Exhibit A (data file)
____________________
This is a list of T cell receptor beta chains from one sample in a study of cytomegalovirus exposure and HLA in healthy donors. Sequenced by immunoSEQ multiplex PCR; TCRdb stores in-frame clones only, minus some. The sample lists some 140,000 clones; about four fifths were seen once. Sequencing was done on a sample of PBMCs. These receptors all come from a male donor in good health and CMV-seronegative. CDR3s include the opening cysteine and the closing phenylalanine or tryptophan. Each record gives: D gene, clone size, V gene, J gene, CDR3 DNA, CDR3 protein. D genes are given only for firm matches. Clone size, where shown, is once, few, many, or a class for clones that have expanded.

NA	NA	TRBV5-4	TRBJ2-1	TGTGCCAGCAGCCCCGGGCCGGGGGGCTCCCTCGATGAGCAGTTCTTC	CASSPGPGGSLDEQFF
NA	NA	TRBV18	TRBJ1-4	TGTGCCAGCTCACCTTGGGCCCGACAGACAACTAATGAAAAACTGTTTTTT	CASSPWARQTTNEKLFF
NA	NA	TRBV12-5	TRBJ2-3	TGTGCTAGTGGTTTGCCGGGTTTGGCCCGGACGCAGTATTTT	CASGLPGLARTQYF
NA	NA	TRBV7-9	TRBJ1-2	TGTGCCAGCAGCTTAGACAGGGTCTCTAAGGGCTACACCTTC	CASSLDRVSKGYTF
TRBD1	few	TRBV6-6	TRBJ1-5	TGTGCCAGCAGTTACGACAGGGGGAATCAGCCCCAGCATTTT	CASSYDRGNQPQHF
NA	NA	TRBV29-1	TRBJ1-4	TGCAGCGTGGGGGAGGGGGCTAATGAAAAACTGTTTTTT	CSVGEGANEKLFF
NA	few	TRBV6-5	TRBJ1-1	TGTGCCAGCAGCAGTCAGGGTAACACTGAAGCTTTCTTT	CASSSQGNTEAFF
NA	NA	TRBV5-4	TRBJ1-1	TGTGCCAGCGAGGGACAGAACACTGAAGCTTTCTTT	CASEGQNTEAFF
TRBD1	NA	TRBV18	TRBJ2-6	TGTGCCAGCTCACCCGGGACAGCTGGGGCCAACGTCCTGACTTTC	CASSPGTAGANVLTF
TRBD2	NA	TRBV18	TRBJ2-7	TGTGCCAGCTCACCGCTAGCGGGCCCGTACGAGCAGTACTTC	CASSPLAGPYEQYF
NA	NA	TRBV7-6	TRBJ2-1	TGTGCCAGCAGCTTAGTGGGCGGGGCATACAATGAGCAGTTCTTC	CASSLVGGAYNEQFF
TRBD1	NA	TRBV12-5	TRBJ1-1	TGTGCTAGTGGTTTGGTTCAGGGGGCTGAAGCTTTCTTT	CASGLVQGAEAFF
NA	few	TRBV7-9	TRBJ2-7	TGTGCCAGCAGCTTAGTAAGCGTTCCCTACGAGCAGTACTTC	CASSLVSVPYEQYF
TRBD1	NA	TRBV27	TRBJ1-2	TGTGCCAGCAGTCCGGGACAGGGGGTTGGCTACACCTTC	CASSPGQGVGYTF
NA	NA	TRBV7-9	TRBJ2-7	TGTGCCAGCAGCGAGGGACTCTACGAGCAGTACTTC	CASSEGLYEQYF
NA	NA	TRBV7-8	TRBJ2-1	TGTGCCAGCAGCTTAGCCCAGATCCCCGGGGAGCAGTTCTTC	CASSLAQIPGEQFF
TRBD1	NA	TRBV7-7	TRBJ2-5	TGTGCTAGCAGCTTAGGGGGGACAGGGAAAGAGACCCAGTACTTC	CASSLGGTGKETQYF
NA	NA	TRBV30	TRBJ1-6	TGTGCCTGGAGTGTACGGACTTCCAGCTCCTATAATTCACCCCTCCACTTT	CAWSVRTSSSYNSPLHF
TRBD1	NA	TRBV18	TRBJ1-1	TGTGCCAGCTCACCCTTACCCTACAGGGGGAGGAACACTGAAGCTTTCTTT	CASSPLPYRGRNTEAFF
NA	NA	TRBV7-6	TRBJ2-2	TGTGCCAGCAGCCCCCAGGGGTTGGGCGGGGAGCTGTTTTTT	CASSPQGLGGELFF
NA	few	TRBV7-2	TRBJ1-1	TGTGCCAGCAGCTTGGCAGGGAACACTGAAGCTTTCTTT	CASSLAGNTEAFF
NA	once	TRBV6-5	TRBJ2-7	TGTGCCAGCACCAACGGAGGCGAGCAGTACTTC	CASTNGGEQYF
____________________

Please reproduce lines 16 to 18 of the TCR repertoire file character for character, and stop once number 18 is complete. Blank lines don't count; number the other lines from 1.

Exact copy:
NA	NA	TRBV7-9	TRBJ2-7	TGTGCCAGCAGCGAGGGACTCTACGAGCAGTACTTC	CASSEGLYEQYF
NA	NA	TRBV7-8	TRBJ2-1	TGTGCCAGCAGCTTAGCCCAGATCCCCGGGGAGCAGTTCTTC	CASSLAQIPGEQFF
TRBD1	NA	TRBV7-7	TRBJ2-5	TGTGCTAGCAGCTTAGGGGGGACAGGGAAAGAGACCCAGTACTTC	CASSLGGTGKETQYF